World

6:39am

Thu May 10, 2012
The Two-Way

Greek Parties Struggle To Form New Government

With the future of Greece's internationally mandated austerity measures hanging in the balance, the prospects for a new government in Athens are rapidly fading just four days after inconclusive parliamentary elections.

The elections left no clear winner. The conservative New Democracy party, which won the most votes, and the Radical Left Coalition, or Syriza, which came in second, have both already tried and failed to form a government. The baton now passes to the traditionally dominant socialist PASOK party, which came in a distant third in Sunday's polling.

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6:07am

Thu May 10, 2012
The Two-Way

Syrian Bomb Blasts Kill At Least 50

Syrian soldiers check a burned truck in front of a damaged military intelligence building where two bombs exploded, at Qazaz neighborhood in the Syrian capital, Damascus, on Thursday.
Bassem Tellawi AP

A pair of powerful explosions ripped through Syria's capital, killing at least 50 people in the deadliest attack in the country's 14-month uprising. Some 170 people were wounded, according to state television.

There was no immediate claim of responsibility, but local TV reports called the attacks "terrorist bombings".

The explosions damaged a military intelligence building and left blood and human remains in the streets, according to The Associated Press.

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2:48am

Thu May 10, 2012
Middle East

Jihadist Group In Syria Carries Out Violent Attacks

Originally published on Thu May 10, 2012 6:17 am

Syrians appear behind the damaged windshield of a minibus as they inspect the site of a blast in the central Midan district of Damascus last month. A new jihadist organization in Syria claimed responsibility for the attack.
Louai Besharalouai Beshara AFP/Getty Images

It was Friday, April 27, when a car bomb exploded in the Damascus neighborhood of Midan. Syrian state television showed soldiers and civilians running from the smoke of the explosion under a bridge. Then the camera closed in on streams of blood and body parts.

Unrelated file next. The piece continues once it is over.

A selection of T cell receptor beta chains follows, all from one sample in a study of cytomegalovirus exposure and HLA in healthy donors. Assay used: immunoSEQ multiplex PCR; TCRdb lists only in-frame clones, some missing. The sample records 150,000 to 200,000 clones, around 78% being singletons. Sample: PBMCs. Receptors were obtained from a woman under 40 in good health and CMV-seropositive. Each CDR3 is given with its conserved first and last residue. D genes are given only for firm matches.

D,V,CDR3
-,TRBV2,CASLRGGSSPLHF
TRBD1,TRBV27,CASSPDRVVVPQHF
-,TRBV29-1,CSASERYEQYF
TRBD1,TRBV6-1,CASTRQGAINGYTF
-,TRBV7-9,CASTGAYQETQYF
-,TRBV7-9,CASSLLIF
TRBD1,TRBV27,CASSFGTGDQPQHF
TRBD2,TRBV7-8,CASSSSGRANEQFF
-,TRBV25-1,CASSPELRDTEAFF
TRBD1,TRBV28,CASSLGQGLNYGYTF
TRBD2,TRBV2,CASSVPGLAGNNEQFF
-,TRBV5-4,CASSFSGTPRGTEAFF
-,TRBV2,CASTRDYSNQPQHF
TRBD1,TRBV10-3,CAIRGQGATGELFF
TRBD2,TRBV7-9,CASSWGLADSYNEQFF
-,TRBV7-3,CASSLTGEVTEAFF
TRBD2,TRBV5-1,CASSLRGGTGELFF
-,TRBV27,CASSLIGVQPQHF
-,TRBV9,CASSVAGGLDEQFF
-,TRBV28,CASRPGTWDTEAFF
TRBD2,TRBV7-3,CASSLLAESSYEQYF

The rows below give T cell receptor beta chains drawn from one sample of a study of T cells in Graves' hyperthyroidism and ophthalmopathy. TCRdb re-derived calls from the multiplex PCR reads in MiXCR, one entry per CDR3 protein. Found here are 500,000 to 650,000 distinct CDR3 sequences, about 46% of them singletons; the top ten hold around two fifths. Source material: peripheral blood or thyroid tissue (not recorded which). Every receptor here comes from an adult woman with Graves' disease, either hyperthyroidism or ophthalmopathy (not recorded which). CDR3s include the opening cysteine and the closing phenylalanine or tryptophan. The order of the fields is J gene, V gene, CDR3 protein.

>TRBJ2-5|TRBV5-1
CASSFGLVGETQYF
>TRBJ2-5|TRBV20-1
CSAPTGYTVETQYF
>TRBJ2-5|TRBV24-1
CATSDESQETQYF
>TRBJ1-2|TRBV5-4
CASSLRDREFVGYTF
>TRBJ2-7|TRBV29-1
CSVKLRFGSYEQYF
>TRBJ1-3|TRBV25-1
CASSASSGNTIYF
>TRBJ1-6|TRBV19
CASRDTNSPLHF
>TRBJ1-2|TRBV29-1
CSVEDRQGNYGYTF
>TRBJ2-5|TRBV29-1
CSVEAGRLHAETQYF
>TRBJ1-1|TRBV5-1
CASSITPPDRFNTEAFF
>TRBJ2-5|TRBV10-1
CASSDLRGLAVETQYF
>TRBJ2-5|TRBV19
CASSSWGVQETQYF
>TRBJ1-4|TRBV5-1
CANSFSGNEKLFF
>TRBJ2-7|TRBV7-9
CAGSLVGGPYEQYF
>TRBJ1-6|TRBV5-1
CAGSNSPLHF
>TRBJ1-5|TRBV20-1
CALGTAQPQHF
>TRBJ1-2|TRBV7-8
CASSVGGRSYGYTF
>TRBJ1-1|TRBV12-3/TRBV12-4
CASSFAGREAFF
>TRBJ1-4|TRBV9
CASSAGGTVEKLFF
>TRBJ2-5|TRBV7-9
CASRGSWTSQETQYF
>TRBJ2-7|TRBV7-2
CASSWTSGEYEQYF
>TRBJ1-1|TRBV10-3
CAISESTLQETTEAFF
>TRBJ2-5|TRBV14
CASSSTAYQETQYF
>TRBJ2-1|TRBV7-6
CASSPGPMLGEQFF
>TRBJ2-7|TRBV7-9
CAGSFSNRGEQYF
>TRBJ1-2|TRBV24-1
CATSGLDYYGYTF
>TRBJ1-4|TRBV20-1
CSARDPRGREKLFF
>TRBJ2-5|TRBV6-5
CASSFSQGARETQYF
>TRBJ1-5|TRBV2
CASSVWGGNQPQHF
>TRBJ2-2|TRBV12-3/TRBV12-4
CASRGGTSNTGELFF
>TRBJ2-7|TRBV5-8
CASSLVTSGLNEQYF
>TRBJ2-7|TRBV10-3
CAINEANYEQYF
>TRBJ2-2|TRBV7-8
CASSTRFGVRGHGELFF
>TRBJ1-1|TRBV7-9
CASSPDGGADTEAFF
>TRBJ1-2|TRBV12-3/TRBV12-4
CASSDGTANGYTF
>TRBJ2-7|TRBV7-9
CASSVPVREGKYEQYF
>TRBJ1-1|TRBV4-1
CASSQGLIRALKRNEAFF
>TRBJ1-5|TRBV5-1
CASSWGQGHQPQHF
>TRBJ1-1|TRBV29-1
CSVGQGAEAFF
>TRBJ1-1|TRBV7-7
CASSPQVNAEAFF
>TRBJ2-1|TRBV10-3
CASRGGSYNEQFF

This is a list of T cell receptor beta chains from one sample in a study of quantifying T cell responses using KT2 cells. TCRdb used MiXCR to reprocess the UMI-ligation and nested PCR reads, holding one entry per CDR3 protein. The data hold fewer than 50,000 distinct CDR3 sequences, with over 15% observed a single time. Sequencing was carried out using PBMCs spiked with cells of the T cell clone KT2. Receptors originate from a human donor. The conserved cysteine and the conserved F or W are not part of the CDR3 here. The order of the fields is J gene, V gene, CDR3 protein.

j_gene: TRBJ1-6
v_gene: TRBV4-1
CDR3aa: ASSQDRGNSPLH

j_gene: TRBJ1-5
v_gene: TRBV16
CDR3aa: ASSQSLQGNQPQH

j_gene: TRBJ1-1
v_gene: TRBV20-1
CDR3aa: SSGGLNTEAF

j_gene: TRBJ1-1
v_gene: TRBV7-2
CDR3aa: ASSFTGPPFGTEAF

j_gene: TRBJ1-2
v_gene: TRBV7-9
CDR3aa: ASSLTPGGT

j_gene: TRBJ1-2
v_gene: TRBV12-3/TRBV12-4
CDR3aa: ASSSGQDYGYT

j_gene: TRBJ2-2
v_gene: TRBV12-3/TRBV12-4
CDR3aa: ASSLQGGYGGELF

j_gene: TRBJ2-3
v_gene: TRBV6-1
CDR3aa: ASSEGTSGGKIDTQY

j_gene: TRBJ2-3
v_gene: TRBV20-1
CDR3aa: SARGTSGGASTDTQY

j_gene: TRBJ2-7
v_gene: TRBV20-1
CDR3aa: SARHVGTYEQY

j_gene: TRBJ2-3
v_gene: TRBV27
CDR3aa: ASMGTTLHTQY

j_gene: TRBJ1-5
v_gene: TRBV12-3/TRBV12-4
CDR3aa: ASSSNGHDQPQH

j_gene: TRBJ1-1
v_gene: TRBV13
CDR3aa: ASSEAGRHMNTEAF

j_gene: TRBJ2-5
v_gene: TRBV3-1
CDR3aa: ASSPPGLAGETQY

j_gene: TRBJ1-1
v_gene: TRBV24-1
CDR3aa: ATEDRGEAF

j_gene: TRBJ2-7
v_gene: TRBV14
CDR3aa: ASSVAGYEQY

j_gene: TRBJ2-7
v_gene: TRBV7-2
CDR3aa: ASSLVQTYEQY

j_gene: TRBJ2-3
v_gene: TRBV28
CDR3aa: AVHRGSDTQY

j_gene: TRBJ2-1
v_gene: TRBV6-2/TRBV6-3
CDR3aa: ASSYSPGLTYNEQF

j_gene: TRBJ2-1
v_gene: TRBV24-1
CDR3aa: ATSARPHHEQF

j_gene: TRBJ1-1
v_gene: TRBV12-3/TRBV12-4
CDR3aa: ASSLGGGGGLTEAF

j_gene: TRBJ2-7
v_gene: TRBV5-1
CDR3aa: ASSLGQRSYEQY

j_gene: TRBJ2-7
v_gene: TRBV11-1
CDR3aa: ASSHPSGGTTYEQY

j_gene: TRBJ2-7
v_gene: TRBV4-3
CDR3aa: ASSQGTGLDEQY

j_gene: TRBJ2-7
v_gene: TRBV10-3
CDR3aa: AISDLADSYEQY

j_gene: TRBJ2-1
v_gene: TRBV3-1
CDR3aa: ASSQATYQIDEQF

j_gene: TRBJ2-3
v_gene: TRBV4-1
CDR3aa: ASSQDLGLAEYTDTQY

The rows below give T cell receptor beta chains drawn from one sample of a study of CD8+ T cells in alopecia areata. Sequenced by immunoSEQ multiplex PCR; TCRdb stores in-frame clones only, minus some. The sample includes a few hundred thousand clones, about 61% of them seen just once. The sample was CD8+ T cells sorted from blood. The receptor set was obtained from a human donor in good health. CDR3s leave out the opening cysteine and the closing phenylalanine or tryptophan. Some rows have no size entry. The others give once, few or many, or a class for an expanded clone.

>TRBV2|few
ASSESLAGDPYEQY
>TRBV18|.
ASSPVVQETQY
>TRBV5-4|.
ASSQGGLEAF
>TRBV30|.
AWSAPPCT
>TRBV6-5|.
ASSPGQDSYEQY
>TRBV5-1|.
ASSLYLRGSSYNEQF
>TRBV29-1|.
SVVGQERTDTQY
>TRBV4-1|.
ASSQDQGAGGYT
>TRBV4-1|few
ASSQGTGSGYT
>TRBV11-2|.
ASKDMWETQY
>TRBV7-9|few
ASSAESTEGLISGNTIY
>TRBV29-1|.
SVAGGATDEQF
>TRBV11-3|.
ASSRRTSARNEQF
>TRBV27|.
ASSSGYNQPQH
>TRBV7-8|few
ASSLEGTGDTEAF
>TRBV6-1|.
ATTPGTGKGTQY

The Syrian regime's narrative is that the uprising that has gripped the country for more than a year is not a case of people protesting and sometimes fighting for their rights; the official stance is that it's terrorism.

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12:55am

Thu May 10, 2012
Asia

After The Quake, Japanese Shop For Survival

Originally published on Thu May 10, 2012 2:48 am

Store manager Naoto Higashi models a helmet, a fully stocked kit in his backpack, and a windup flashlight. Such items have become popular in Japan following last year's huge earthquake and tsunami.
Lucy Craft for NPR

Walk into any large Japanese retailer nowadays, and you might think Japan had become a nation of survivalists.

Aeon, a Wal-Mart-like chain of stores, devotes a sizable chunk of floor space to something called bosai-yohin, or "disaster-protection gear."

Naoto Higashi, a manager at one of the Tokyo stores, demonstrates some of their best-sellers, flashlights that have become the Swiss Army knives of anti-earthquake gear.

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12:53am

Thu May 10, 2012
Afghanistan

Afghan Goal: Toning Down The Radical Preachers

Originally published on Thu May 10, 2012 2:48 am

The Afghan government wants Muslim preachers to tone down sermons that often criticize the presence of American troops and praise the Taliban. Here, an Afghan youth drags his sheep past a group of men praying at a mosque in Kabul in November 2011.
Muhammed Muheisen AP

The ministry that governs religious affairs in Afghanistan has announced what some are calling a "three strikes" policy.

It's a warning directed at Muslim clerics, or imams, accused of inciting violence in their Friday sermons. Imams across the country routinely condemn the U.S. presence in Afghanistan and speak in favor of the Taliban.

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